Recovery Skills: Preparing Us & Our Kids for Life's Loops
Recently, we saw famous people paying to get their kids into colleges. The appeal of a quick fix is understandable. As parents, we want to ease suffering and anxiety. If our kids can get X, Y or Z (into an ivy, a job, a car), our kids will be happy. We often think of success as a linear process, but it is very definitely not.
Success is loopy. Messy. A Disney fast pass is not going to work. Being privileged may mean you can jump to the front of the line. That won’t sustain your integrity or happiness, or create capacity for success.
This week, as a gesture against crazy, consider modeling powerful RECOVERY skills at home. They benefit us as leaders, as partners or spouses as parents, and as friends. Join us in battling fixed mindset craziness like buying our way into colleges. In our own corners of the world, let’s set an example of how to be more successful and happier.
Admitting responsibility for mistakes, for having been wrong or having missed something. “That was my mistake.” Or “My bad. Sorry.” “Let me try that again.”
Acknowledging quickly, with empathy, when our impact is not in line with our intention. This means not defending ourselves or explaining what we meant to do. It does mean owning the negative impact on others sooner. I heard a General Counsel this in response to critical feedback about him arguing too aggressively: “I want to defend myself, but if I am honest with you and myself, I do that, and I can see how they would experience it that way. Damn. I will try really hard not to do that.” His skill in hearing that feedback with empathy enabled him to improve faster as a leader.
Forgiving ourselves and others for being who we are and for not being perfect. We drop balls. We make mistakes. We all say stupid things. My daughter was a junior in high school before this sentence came out of my mouth: “I forgive you for not bringing your plates downstairs. I get you have a lot going on. Next time, please clean up after yourself.” That was so much simpler, and much more powerful than walking around in that martyr-ish, annoyed state that depletes all of our energy. It was hard to talk my brain into doing it, and so much more effective when I did.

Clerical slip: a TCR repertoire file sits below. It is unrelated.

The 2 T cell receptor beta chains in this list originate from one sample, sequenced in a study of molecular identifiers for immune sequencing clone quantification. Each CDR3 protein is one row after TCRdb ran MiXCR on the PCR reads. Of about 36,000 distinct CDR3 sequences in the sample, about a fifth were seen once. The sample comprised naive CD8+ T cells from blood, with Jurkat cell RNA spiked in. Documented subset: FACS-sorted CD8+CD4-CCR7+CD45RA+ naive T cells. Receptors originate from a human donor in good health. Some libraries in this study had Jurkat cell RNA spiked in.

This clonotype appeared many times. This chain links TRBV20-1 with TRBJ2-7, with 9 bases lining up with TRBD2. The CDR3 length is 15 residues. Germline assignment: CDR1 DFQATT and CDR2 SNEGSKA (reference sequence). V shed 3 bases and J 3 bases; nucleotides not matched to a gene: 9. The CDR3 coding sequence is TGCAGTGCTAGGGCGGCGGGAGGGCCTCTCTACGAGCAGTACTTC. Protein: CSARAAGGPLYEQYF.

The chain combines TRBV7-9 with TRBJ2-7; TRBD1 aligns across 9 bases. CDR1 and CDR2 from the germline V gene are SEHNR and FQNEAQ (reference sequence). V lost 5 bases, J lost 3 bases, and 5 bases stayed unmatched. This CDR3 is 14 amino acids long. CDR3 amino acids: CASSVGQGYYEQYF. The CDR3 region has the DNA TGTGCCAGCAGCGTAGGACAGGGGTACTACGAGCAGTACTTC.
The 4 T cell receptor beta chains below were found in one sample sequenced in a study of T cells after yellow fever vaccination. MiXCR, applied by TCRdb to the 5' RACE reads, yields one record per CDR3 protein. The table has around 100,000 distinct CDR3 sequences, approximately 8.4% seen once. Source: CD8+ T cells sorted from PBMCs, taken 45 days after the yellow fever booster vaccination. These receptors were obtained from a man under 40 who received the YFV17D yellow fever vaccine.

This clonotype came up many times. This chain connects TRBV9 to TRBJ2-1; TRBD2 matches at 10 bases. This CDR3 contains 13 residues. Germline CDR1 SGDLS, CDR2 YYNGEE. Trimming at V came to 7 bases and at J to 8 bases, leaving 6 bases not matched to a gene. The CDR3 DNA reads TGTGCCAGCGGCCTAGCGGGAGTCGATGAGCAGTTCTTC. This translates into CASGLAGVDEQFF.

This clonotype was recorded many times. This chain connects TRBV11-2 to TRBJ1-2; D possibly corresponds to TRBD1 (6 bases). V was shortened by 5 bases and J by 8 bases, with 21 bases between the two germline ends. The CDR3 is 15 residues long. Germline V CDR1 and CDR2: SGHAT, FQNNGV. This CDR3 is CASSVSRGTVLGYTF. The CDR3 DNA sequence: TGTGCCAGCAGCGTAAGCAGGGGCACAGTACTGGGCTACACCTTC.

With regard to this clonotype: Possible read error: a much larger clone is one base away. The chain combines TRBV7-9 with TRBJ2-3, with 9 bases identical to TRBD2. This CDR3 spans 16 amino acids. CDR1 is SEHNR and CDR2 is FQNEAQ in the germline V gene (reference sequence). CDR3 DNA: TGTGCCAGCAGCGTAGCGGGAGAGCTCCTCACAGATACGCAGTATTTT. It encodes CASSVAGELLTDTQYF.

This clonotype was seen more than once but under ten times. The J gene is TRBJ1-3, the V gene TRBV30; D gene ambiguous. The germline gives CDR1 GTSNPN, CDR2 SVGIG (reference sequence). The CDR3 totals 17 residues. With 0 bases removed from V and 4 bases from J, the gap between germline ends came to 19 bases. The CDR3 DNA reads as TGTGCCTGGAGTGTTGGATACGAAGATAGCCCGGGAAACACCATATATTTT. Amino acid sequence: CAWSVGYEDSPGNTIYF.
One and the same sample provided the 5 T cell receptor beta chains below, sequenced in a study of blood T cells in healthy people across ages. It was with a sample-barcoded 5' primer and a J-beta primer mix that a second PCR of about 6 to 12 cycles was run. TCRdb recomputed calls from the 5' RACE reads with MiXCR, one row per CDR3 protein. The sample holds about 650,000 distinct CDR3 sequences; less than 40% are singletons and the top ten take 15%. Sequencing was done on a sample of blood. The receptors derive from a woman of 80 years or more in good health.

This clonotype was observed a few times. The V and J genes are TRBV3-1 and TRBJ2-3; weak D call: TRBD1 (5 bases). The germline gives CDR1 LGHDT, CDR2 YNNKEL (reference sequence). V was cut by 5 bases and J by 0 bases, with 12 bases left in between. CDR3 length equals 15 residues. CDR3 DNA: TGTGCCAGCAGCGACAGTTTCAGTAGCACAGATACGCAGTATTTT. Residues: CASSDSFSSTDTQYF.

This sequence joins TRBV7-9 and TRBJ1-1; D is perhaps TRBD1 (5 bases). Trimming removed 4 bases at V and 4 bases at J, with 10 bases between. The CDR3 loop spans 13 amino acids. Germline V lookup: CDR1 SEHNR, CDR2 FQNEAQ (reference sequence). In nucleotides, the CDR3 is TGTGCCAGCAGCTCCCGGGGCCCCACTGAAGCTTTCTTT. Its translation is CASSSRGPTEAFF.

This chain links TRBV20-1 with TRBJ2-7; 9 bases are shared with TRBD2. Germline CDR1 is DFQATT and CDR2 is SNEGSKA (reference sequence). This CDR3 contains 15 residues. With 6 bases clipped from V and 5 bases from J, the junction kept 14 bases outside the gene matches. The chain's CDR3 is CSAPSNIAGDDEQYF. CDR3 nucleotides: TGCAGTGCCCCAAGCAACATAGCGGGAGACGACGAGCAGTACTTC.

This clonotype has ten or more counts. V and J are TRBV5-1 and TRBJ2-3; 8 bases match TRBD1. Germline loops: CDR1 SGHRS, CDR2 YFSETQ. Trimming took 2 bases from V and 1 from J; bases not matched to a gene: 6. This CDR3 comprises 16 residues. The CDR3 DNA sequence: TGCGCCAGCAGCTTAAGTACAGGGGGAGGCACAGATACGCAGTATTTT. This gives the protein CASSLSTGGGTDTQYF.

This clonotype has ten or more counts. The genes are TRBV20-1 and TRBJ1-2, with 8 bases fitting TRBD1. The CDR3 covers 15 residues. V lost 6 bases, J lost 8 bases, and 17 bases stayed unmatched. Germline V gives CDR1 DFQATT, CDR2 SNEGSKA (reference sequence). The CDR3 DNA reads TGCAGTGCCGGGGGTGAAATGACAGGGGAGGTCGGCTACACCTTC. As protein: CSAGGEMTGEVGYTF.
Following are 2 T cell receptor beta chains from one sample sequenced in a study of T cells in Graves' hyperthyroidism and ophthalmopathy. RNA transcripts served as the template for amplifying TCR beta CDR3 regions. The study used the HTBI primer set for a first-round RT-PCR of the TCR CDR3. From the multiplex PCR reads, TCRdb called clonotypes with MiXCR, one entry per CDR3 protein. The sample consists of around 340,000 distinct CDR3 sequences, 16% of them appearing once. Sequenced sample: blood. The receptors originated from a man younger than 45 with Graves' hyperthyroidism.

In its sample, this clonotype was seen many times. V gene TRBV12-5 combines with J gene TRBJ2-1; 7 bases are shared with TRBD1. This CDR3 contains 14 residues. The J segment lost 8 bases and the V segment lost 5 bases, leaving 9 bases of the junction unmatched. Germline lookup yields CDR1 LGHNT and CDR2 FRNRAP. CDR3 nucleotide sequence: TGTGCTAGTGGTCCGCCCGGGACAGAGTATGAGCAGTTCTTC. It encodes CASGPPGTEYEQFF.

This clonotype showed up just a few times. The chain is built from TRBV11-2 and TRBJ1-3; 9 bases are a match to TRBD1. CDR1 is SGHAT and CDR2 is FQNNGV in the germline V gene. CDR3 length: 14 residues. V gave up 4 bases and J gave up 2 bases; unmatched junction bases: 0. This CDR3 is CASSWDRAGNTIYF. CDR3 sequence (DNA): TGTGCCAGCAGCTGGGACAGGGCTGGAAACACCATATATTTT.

Asking for help when we need it. When we are forthcoming about being in trouble or needing some support, we invite our kids to lean on us when they need help.
Over the years, in coaching work, in research with clients and in positive psychology research, we have seen these behaviors make the most effective leaders stand out from the good ones. Leaders who do these things are seen as having high integrity and are trusted, and their risk profile is improved, which supports growth.
Last, they are better models on a people-development front. As they model learning, it’s easier for their colleagues and direct reports to do the same. And a mom of a daughter heading to college in the fall, these things will hopefully help her be braver, more persistent and more connected in the face of whatever stressors and inequities and joys that lay before her.